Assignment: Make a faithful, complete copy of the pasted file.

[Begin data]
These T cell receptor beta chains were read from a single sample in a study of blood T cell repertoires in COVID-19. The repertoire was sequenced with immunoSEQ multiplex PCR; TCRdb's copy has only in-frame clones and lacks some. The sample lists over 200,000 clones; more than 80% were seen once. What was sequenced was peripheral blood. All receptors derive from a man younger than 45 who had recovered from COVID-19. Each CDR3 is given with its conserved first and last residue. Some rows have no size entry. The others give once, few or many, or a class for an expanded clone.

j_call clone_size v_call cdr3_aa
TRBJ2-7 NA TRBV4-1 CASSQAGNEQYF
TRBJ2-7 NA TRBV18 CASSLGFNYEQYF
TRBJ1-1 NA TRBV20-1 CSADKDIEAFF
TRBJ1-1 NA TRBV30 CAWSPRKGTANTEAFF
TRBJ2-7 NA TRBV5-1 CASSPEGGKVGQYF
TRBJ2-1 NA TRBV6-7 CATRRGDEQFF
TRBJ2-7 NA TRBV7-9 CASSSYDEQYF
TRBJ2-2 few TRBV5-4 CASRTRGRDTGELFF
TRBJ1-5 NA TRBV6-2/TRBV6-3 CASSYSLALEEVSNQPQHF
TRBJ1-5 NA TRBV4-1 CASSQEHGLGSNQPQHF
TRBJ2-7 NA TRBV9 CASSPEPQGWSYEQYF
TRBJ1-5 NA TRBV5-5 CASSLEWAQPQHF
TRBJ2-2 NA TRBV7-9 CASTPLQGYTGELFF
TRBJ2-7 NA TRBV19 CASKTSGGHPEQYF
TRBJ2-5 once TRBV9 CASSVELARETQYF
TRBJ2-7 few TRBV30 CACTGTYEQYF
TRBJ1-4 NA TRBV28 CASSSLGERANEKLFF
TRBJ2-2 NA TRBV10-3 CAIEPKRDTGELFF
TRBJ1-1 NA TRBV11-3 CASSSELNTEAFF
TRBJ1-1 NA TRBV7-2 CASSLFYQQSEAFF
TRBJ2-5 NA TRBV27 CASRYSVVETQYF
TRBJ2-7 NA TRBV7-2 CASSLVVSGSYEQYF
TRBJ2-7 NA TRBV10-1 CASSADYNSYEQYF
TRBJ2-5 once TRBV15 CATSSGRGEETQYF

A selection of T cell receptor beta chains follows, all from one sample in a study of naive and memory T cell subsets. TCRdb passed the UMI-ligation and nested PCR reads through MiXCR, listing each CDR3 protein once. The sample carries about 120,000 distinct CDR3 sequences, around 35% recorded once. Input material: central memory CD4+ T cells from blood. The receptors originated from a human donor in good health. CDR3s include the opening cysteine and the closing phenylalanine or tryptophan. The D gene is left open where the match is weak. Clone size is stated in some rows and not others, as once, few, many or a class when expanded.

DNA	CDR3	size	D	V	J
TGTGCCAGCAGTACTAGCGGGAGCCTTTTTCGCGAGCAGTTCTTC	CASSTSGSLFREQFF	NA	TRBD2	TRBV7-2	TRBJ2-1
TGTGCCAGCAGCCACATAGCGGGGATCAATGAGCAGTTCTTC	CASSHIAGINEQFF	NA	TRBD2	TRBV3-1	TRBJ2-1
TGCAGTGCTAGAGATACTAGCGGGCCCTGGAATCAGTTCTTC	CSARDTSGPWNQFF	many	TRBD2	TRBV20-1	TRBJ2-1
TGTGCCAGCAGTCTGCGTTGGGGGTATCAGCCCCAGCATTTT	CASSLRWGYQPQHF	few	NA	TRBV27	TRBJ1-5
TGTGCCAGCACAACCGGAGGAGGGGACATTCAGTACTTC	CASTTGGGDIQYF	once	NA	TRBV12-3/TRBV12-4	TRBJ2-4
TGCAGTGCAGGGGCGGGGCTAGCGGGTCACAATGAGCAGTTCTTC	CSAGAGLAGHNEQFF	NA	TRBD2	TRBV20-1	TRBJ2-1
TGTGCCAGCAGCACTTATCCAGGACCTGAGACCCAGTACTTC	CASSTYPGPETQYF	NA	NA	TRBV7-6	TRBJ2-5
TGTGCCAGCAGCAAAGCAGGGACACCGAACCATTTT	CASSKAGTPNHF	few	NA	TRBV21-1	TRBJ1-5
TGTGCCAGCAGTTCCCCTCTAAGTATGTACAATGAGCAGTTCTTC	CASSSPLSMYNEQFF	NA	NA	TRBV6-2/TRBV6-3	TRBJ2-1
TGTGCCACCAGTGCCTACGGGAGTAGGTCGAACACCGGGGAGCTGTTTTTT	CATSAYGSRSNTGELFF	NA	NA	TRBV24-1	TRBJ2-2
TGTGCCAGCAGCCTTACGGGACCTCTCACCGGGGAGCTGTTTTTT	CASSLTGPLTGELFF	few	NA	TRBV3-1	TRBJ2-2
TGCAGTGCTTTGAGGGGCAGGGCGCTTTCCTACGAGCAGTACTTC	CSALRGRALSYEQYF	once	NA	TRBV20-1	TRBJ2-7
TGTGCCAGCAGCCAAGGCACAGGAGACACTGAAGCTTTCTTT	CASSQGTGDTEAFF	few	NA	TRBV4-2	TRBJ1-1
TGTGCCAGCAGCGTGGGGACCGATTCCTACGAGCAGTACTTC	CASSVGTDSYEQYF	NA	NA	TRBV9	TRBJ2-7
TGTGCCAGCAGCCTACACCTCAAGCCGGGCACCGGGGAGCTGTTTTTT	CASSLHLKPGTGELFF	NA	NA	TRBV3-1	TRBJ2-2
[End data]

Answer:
These T cell receptor beta chains were read from a single sample in a study of blood T cell repertoires in COVID-19. The repertoire was sequenced with immunoSEQ multiplex PCR; TCRdb's copy has only in-frame clones and lacks some. The sample lists over 200,000 clones; more than 80% were seen once. What was sequenced was peripheral blood. All receptors derive from a man younger than 45 who had recovered from COVID-19. Each CDR3 is given with its conserved first and last residue. Some rows have no size entry. The others give once, few or many, or a class for an expanded clone.

j_call clone_size v_call cdr3_aa
TRBJ2-7 NA TRBV4-1 CASSQAGNEQYF
TRBJ2-7 NA TRBV18 CASSLGFNYEQYF
TRBJ1-1 NA TRBV20-1 CSADKDIEAFF
TRBJ1-1 NA TRBV30 CAWSPRKGTANTEAFF
TRBJ2-7 NA TRBV5-1 CASSPEGGKVGQYF
TRBJ2-1 NA TRBV6-7 CATRRGDEQFF
TRBJ2-7 NA TRBV7-9 CASSSYDEQYF
TRBJ2-2 few TRBV5-4 CASRTRGRDTGELFF
TRBJ1-5 NA TRBV6-2/TRBV6-3 CASSYSLALEEVSNQPQHF
TRBJ1-5 NA TRBV4-1 CASSQEHGLGSNQPQHF
TRBJ2-7 NA TRBV9 CASSPEPQGWSYEQYF
TRBJ1-5 NA TRBV5-5 CASSLEWAQPQHF
TRBJ2-2 NA TRBV7-9 CASTPLQGYTGELFF
TRBJ2-7 NA TRBV19 CASKTSGGHPEQYF
TRBJ2-5 once TRBV9 CASSVELARETQYF
TRBJ2-7 few TRBV30 CACTGTYEQYF
TRBJ1-4 NA TRBV28 CASSSLGERANEKLFF
TRBJ2-2 NA TRBV10-3 CAIEPKRDTGELFF
TRBJ1-1 NA TRBV11-3 CASSSELNTEAFF
TRBJ1-1 NA TRBV7-2 CASSLFYQQSEAFF
TRBJ2-5 NA TRBV27 CASRYSVVETQYF
TRBJ2-7 NA TRBV7-2 CASSLVVSGSYEQYF
TRBJ2-7 NA TRBV10-1 CASSADYNSYEQYF
TRBJ2-5 once TRBV15 CATSSGRGEETQYF

A selection of T cell receptor beta chains follows, all from one sample in a study of naive and memory T cell subsets. TCRdb passed the UMI-ligation and nested PCR reads through MiXCR, listing each CDR3 protein once. The sample carries about 120,000 distinct CDR3 sequences, around 35% recorded once. Input material: central memory CD4+ T cells from blood. The receptors originated from a human donor in good health. CDR3s include the opening cysteine and the closing phenylalanine or tryptophan. The D gene is left open where the match is weak. Clone size is stated in some rows and not others, as once, few, many or a class when expanded.

DNA	CDR3	size	D	V	J
TGTGCCAGCAGTACTAGCGGGAGCCTTTTTCGCGAGCAGTTCTTC	CASSTSGSLFREQFF	NA	TRBD2	TRBV7-2	TRBJ2-1
TGTGCCAGCAGCCACATAGCGGGGATCAATGAGCAGTTCTTC	CASSHIAGINEQFF	NA	TRBD2	TRBV3-1	TRBJ2-1
TGCAGTGCTAGAGATACTAGCGGGCCCTGGAATCAGTTCTTC	CSARDTSGPWNQFF	many	TRBD2	TRBV20-1	TRBJ2-1
TGTGCCAGCAGTCTGCGTTGGGGGTATCAGCCCCAGCATTTT	CASSLRWGYQPQHF	few	NA	TRBV27	TRBJ1-5
TGTGCCAGCACAACCGGAGGAGGGGACATTCAGTACTTC	CASTTGGGDIQYF	once	NA	TRBV12-3/TRBV12-4	TRBJ2-4
TGCAGTGCAGGGGCGGGGCTAGCGGGTCACAATGAGCAGTTCTTC	CSAGAGLAGHNEQFF	NA	TRBD2	TRBV20-1	TRBJ2-1
TGTGCCAGCAGCACTTATCCAGGACCTGAGACCCAGTACTTC	CASSTYPGPETQYF	NA	NA	TRBV7-6	TRBJ2-5
TGTGCCAGCAGCAAAGCAGGGACACCGAACCATTTT	CASSKAGTPNHF	few	NA	TRBV21-1	TRBJ1-5
TGTGCCAGCAGTTCCCCTCTAAGTATGTACAATGAGCAGTTCTTC	CASSSPLSMYNEQFF	NA	NA	TRBV6-2/TRBV6-3	TRBJ2-1
TGTGCCACCAGTGCCTACGGGAGTAGGTCGAACACCGGGGAGCTGTTTTTT	CATSAYGSRSNTGELFF	NA	NA	TRBV24-1	TRBJ2-2
TGTGCCAGCAGCCTTACGGGACCTCTCACCGGGGAGCTGTTTTTT	CASSLTGPLTGELFF	few	NA	TRBV3-1	TRBJ2-2
TGCAGTGCTTTGAGGGGCAGGGCGCTTTCCTACGAGCAGTACTTC	CSALRGRALSYEQYF	once	NA	TRBV20-1	TRBJ2-7
TGTGCCAGCAGCCAAGGCACAGGAGACACTGAAGCTTTCTTT	CASSQGTGDTEAFF	few	NA	TRBV4-2	TRBJ1-1
TGTGCCAGCAGCGTGGGGACCGATTCCTACGAGCAGTACTTC	CASSVGTDSYEQYF	NA	NA	TRBV9	TRBJ2-7
TGTGCCAGCAGCCTACACCTCAAGCCGGGCACCGGGGAGCTGTTTTTT	CASSLHLKPGTGELFF	NA	NA	TRBV3-1	TRBJ2-2